Policing and Victims

Policing and Victims

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For Victimology, Policing, and special topics courses. This exhaustive victimology reader is a collection of ten original essays focusing on the potential areas of conflict between police officers and victims of crime. Compiled in conjunction with prominent scholars in a variety of related fields and a sampling of experienced police officers, the text is designed to provide students with a broad view of the issues, while reconciling the issues to establish a productive working relationship between the two groups.show more

Product details

  • Paperback | 184 pages
  • 177.8 x 233.7 x 12.7mm | 317.52g
  • Pearson Education (US)
  • Prentice Hall
  • Upper Saddle River, United States
  • English
  • Annotated
  • English ed.
  • 0130179205
  • 9780130179203

Back cover copy

When victims contact the police, they expect immediate results. How do police know how to handle victims, possibly the most important yet neglected component of the criminal justice system? Policing and Victims is the first book that specifically shows police how to help victims of crime. In Policing and Victims, Dr. Laura J. Moriarty and co-authors show that when police know how to work successfully with victims, everyone benefits: cases are more likely to be solved, victims are more satisfied with the police, and police departments gain respect within their communities. Policing and Victims, a book long overdue, will help police officers understand victimology in a policing context, will help them understand how to deal with specific victim situations such as rape and domestic violence, and will give them additional resources that are crucial to victim recovery. This text will help strengthen the communication between police and crime victims, and can help the reader become a better police officer.show more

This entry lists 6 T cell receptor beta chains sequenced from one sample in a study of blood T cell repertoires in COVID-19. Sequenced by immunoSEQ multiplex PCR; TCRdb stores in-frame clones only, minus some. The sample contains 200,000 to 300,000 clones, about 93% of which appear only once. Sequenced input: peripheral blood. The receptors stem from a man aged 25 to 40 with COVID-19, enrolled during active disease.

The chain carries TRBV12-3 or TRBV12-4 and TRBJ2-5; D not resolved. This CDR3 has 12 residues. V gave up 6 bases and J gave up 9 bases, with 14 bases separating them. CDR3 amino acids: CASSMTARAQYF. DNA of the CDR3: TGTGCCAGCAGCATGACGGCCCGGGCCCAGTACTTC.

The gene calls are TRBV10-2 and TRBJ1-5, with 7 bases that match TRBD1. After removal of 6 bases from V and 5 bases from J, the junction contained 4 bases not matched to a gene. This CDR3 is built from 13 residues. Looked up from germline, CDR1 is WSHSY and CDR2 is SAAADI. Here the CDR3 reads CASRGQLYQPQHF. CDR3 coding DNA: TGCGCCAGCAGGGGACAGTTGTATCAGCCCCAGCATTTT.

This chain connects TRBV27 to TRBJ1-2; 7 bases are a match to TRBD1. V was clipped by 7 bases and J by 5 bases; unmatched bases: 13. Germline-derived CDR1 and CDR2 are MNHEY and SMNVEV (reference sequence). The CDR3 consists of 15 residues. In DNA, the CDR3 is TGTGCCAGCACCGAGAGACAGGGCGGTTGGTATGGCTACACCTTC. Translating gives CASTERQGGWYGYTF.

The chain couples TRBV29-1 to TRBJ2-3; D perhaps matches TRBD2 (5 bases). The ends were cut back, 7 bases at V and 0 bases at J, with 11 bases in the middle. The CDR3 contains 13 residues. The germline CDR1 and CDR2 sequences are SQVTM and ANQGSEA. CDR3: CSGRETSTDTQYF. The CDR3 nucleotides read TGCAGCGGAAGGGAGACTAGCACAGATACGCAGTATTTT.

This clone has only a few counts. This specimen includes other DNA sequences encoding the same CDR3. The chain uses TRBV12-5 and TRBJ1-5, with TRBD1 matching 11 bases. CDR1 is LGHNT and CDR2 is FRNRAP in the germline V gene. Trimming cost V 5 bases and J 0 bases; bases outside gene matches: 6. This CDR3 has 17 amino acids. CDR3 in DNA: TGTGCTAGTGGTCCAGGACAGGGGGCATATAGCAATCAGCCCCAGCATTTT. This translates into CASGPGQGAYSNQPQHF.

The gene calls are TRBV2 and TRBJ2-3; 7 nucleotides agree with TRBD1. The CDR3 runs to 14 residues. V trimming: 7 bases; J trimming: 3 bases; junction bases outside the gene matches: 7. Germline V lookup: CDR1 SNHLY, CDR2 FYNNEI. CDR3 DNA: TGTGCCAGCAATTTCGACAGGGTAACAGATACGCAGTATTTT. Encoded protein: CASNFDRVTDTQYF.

About Laura J. Moriarty